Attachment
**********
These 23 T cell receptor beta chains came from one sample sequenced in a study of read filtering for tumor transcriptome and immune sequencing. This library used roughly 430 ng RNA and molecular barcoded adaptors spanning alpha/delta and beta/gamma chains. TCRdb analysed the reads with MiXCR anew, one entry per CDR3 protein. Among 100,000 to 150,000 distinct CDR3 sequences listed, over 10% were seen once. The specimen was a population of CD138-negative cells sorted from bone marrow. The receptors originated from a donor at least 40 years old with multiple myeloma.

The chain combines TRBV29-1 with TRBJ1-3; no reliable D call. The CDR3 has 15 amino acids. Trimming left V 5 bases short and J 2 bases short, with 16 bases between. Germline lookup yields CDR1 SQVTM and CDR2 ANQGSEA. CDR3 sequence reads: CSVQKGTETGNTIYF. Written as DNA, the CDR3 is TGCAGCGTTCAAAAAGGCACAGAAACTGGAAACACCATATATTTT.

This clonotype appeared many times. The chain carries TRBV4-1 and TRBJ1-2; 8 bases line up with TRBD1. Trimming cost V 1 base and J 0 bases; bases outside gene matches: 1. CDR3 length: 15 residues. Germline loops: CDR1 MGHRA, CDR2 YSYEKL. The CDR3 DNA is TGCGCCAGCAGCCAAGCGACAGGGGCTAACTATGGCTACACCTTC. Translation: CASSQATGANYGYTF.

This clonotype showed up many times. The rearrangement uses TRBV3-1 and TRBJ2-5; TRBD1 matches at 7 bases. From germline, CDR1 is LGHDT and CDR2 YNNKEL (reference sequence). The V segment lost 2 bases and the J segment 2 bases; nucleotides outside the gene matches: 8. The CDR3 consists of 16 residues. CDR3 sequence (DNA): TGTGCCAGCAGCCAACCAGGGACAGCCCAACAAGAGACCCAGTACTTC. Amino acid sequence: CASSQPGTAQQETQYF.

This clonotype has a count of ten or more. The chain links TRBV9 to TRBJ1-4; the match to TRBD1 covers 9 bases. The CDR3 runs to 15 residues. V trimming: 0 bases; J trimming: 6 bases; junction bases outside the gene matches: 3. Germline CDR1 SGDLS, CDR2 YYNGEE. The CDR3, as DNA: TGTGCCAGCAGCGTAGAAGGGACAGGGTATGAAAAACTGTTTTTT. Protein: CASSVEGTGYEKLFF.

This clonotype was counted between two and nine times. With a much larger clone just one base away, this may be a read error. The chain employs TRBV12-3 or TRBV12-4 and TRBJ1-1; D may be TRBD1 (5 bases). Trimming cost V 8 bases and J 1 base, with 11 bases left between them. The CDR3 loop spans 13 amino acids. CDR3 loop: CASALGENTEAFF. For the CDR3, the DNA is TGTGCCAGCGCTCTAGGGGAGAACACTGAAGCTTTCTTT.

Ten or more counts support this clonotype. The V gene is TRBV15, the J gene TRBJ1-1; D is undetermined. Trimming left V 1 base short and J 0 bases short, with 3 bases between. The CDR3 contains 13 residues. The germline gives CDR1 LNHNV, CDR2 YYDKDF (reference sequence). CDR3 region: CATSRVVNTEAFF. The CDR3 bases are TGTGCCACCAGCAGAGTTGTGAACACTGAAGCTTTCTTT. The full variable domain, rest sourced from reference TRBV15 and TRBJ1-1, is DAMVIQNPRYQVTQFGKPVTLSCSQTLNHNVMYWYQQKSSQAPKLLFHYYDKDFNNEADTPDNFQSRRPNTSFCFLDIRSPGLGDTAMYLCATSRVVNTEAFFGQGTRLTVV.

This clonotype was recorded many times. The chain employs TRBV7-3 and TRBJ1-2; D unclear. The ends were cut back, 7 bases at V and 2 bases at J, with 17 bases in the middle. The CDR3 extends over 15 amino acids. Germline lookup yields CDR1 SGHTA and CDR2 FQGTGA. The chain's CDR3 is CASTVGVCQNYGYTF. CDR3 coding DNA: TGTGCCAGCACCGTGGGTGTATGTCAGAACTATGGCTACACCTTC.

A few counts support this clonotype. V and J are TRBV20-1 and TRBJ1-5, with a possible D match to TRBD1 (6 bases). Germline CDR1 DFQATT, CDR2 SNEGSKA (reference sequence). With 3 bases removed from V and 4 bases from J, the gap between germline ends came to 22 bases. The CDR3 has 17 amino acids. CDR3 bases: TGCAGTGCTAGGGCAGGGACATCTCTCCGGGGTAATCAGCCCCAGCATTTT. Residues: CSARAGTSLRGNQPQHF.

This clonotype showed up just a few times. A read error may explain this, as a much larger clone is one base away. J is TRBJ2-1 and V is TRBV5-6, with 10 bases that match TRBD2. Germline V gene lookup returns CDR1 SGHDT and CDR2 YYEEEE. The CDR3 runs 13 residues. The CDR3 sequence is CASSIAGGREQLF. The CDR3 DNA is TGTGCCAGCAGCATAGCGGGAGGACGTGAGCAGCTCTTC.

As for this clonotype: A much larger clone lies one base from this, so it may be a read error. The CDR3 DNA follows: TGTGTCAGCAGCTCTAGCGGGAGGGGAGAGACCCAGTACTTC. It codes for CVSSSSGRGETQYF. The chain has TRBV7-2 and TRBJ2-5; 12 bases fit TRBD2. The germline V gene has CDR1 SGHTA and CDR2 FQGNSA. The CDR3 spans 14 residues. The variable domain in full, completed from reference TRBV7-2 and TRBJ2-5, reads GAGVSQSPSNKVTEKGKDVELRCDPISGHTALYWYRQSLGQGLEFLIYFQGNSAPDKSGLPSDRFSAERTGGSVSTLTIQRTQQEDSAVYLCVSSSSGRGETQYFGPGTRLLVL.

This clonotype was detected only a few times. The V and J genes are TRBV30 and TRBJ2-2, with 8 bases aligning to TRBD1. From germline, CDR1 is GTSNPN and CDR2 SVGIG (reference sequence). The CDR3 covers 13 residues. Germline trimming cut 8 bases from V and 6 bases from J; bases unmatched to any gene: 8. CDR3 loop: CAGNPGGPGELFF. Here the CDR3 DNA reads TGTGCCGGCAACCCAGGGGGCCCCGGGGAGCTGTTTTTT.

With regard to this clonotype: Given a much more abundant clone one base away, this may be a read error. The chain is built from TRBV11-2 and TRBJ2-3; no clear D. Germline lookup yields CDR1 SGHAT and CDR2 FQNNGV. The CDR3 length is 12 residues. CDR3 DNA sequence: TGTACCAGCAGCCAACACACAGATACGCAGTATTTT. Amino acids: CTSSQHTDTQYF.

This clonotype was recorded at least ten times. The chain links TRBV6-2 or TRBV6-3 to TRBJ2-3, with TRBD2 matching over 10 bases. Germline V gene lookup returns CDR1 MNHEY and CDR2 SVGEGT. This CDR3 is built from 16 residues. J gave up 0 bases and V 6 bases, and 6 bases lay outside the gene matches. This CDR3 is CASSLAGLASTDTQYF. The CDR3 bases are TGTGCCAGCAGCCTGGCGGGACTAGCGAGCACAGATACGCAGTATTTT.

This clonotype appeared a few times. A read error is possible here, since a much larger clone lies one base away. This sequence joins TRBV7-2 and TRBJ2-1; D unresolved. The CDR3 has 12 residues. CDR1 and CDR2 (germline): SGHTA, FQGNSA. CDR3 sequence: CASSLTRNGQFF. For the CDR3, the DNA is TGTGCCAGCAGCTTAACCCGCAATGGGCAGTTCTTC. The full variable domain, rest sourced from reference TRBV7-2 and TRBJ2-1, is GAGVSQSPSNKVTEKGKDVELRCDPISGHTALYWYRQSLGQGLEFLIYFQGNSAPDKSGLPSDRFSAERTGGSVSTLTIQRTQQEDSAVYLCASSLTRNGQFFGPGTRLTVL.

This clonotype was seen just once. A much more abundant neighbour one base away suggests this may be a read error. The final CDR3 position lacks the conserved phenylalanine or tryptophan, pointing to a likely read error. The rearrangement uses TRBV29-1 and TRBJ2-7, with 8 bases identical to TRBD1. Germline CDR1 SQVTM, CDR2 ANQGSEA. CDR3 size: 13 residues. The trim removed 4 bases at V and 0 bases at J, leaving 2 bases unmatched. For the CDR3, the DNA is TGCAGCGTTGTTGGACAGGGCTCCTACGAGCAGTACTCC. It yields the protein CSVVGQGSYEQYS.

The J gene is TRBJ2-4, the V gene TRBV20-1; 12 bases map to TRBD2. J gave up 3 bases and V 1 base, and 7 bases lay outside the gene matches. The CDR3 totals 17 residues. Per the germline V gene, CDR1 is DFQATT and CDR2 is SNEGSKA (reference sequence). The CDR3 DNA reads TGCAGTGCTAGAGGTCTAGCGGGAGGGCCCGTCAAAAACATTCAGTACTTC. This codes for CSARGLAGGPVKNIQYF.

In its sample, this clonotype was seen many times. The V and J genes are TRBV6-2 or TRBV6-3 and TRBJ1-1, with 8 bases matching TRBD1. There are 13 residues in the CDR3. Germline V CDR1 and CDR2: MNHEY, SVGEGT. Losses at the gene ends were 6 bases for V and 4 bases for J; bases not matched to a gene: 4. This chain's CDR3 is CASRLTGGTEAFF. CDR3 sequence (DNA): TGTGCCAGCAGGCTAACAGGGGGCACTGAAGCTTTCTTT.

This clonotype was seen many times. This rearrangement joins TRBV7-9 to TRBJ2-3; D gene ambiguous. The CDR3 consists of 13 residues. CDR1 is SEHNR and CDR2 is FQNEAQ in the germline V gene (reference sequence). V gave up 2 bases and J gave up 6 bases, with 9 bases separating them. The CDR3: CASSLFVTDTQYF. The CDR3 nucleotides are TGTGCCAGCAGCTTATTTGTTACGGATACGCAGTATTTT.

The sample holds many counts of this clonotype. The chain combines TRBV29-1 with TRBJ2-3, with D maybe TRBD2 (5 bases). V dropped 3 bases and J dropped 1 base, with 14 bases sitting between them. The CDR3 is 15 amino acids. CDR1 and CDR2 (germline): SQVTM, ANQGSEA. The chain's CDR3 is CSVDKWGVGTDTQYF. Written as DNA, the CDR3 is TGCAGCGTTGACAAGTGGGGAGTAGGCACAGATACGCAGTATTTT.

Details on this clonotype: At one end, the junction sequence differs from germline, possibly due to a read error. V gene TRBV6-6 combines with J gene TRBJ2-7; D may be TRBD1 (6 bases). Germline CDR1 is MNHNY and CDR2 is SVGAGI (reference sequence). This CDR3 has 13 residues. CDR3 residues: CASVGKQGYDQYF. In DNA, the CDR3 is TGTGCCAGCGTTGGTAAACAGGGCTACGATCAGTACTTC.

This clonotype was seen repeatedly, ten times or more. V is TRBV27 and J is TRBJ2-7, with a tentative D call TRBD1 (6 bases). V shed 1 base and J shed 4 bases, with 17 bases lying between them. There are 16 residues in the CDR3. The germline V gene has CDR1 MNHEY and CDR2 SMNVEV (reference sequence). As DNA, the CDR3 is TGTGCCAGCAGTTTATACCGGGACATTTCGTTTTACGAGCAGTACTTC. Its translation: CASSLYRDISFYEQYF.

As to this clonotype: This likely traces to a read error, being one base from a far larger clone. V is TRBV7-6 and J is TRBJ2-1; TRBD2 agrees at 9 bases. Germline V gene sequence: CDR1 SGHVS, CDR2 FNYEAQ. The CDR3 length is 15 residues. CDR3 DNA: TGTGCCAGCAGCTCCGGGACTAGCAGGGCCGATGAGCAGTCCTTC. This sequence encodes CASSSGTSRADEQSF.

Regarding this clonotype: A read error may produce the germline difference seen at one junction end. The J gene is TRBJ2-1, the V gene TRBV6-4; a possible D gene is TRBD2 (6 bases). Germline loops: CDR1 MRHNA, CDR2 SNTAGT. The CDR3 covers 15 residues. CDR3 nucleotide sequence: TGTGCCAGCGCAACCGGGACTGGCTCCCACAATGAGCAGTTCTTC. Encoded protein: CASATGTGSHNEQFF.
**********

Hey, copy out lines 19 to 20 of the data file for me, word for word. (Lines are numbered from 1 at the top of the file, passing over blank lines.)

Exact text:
This clonotype was seen many times. This rearrangement joins TRBV7-9 to TRBJ2-3; D gene ambiguous. The CDR3 consists of 13 residues. CDR1 is SEHNR and CDR2 is FQNEAQ in the germline V gene (reference sequence). V gave up 2 bases and J gave up 6 bases, with 9 bases separating them. The CDR3: CASSLFVTDTQYF. The CDR3 nucleotides are TGTGCCAGCAGCTTATTTGTTACGGATACGCAGTATTTT.

The sample holds many counts of this clonotype. The chain combines TRBV29-1 with TRBJ2-3, with D maybe TRBD2 (5 bases). V dropped 3 bases and J dropped 1 base, with 14 bases sitting between them. The CDR3 is 15 amino acids. CDR1 and CDR2 (germline): SQVTM, ANQGSEA. The chain's CDR3 is CSVDKWGVGTDTQYF. Written as DNA, the CDR3 is TGCAGCGTTGACAAGTGGGGAGTAGGCACAGATACGCAGTATTTT.